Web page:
top of page

Neak Pean

Angkor, Cambodia

Water Temple

Nestled in the heart of the Preah Khan Baray reservoir, the unique temple of Neak Poan exemplifies Angkor’s ingenious hydraulic engineering and spiritual symbolism. Originally constructed in the late 12th century by King Jayavarman VII, Neak Poan was designed to represent a symbolic bridge between earth and heaven. At the center sits a square pool, surrounded by four smaller lakes representing Water, Earth, Fire and Wind. Intricate drain ducts radiate from the central waters, originally flowing outward but now dried up and overgrown. A truly unique wonder, quite unlike the myriad of other temple surrounding.

Today, strolling along the forested edges of Neak Poan's former "rivers" is a serene experience. We took in the tranquil atmosphere accented by birdsong and monkeys chattering in the trees nearby. Pink lotus flowers dotted the shallow pools, adding beauty. As we followed the paths towards the ancient ducts and channels now fading back into nature, we contemplated the ingenious capabilities of the ancient Khmers. Their mastery of hydraulic engineering and sacred symbolic architecture blended seamlessly here. Though its original purpose has been lost to time, Neak Poan remains one of Angkor's most unique temples, especially when letting your imagination run wild.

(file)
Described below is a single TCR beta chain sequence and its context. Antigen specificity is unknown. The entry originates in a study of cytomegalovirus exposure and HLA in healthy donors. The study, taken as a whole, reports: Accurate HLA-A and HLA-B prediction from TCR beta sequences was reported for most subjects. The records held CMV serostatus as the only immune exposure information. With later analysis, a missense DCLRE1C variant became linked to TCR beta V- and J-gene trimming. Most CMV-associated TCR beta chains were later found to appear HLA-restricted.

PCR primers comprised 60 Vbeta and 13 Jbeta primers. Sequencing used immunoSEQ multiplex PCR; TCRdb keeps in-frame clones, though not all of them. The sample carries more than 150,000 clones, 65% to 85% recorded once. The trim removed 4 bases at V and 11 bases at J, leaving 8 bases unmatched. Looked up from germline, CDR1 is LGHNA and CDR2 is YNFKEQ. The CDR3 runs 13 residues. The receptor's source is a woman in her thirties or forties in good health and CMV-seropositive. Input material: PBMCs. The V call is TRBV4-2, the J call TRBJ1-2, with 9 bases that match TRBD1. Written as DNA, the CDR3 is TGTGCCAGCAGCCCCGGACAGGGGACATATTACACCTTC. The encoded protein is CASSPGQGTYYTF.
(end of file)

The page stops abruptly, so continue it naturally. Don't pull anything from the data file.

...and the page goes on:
Use the interactive map to also discover nearby treasures.



Situated within the Angkor Archaeological Park, in the middle of the man-made Preah Khan Baray reservoir


Originally constructed in late 12th century, during reign of Jayavarman VII


Designed as a symbolic temple representing the mythic Lake Anavatapta, with pools and waterways carrying spiritual meaning


The waterways are dried up, but the temple remains a tranquil and unique site, known for its central pools surrounded by forest


Neak Pean

You have explored the

Water Temple


bottom of page